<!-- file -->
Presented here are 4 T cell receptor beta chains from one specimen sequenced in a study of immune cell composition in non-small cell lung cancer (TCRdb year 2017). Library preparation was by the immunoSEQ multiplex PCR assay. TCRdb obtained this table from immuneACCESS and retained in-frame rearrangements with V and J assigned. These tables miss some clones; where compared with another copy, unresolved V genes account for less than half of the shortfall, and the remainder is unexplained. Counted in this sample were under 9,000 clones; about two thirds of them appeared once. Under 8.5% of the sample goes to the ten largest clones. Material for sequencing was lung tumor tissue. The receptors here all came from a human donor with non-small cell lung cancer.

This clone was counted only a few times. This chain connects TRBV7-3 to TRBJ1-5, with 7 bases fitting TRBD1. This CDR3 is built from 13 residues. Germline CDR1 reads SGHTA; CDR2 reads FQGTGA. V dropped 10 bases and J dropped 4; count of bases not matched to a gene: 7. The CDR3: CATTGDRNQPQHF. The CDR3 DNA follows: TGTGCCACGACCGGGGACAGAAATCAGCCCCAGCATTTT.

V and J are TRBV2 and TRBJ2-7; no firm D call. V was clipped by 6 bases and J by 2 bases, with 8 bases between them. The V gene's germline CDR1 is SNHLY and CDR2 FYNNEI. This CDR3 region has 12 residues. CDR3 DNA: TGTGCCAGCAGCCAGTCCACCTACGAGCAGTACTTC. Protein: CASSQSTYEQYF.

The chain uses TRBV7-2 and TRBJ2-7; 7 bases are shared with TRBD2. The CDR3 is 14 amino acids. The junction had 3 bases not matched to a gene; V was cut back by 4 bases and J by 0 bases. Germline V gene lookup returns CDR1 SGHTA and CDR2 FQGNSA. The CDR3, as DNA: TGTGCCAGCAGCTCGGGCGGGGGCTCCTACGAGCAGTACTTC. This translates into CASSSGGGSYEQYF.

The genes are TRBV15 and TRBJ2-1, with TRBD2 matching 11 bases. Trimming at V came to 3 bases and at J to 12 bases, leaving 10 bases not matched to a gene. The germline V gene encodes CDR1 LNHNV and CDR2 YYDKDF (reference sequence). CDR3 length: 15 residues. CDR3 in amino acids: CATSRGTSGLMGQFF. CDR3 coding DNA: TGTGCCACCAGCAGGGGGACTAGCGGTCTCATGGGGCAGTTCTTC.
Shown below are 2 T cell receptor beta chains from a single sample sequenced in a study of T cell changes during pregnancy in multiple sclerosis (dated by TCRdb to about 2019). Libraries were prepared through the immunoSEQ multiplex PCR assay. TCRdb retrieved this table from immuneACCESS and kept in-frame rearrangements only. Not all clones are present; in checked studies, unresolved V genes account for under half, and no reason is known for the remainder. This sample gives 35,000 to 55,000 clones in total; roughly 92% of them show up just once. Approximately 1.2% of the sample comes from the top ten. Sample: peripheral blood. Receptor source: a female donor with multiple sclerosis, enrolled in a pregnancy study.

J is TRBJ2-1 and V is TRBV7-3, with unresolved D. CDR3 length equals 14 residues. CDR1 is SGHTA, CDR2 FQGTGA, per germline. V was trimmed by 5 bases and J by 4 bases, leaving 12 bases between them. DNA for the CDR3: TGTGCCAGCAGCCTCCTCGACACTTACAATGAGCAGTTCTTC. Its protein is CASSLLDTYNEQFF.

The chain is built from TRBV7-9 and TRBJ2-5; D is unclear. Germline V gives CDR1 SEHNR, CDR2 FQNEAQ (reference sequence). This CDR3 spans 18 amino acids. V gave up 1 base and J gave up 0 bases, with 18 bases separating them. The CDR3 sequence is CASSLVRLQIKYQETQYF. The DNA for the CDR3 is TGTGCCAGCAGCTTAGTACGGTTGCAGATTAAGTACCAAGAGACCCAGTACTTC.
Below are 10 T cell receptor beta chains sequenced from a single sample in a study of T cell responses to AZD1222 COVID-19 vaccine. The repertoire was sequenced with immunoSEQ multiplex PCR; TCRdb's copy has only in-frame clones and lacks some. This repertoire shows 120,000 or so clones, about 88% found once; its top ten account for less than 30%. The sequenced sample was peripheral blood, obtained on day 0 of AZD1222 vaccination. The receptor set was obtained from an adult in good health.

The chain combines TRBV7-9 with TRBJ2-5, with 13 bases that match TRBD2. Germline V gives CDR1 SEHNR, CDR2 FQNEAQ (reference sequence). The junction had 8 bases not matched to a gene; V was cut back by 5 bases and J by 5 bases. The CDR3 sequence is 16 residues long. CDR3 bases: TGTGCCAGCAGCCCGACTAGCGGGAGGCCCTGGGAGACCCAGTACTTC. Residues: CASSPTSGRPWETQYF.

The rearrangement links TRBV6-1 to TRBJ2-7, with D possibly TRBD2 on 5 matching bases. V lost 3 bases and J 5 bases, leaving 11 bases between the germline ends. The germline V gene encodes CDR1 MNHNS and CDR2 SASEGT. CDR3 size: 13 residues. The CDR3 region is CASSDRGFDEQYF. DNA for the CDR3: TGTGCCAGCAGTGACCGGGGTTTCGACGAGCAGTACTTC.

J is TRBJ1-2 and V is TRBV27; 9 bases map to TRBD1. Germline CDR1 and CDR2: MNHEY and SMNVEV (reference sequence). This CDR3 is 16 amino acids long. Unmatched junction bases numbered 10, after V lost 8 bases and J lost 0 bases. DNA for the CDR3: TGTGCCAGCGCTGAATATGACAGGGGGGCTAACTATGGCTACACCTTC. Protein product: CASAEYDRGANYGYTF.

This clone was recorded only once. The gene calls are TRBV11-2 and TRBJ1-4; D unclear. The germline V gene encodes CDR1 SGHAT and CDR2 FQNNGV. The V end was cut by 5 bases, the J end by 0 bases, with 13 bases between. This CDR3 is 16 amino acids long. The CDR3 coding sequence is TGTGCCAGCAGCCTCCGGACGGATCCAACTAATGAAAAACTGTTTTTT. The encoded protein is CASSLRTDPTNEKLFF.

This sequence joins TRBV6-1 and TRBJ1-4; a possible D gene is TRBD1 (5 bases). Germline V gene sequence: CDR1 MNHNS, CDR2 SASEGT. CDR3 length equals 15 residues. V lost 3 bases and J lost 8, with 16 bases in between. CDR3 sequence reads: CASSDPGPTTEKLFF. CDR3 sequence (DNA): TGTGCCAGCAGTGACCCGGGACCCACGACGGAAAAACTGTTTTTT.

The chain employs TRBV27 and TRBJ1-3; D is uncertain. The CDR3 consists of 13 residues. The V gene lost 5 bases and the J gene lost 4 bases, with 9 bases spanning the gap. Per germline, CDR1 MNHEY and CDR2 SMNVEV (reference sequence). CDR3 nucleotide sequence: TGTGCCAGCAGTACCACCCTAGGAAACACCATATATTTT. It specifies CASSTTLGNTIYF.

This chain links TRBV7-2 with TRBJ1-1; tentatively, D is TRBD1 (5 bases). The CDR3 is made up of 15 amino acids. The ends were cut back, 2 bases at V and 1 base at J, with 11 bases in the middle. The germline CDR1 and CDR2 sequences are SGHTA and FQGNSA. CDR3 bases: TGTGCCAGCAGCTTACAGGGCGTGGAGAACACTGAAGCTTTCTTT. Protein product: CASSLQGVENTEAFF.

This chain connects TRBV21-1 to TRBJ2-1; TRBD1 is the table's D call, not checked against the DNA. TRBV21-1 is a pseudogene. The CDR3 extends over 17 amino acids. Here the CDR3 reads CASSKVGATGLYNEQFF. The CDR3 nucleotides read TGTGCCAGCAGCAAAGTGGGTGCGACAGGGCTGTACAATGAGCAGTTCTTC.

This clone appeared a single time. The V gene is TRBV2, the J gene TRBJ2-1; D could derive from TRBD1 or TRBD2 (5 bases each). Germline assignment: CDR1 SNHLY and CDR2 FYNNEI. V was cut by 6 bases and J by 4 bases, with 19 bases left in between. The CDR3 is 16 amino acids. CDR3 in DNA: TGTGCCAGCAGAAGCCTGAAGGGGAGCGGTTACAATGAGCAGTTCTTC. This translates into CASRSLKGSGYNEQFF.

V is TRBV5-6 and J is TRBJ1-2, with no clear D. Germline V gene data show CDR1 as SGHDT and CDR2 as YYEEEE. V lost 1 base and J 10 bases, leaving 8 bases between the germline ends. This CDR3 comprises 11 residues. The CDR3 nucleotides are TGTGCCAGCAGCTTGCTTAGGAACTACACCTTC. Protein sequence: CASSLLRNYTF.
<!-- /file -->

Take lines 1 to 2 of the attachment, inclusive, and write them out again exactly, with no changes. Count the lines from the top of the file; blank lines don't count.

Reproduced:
Presented here are 4 T cell receptor beta chains from one specimen sequenced in a study of immune cell composition in non-small cell lung cancer (TCRdb year 2017). Library preparation was by the immunoSEQ multiplex PCR assay. TCRdb obtained this table from immuneACCESS and retained in-frame rearrangements with V and J assigned. These tables miss some clones; where compared with another copy, unresolved V genes account for less than half of the shortfall, and the remainder is unexplained. Counted in this sample were under 9,000 clones; about two thirds of them appeared once. Under 8.5% of the sample goes to the ten largest clones. Material for sequencing was lung tumor tissue. The receptors here all came from a human donor with non-small cell lung cancer.

This clone was counted only a few times. This chain connects TRBV7-3 to TRBJ1-5, with 7 bases fitting TRBD1. This CDR3 is built from 13 residues. Germline CDR1 reads SGHTA; CDR2 reads FQGTGA. V dropped 10 bases and J dropped 4; count of bases not matched to a gene: 7. The CDR3: CATTGDRNQPQHF. The CDR3 DNA follows: TGTGCCACGACCGGGGACAGAAATCAGCCCCAGCATTTT.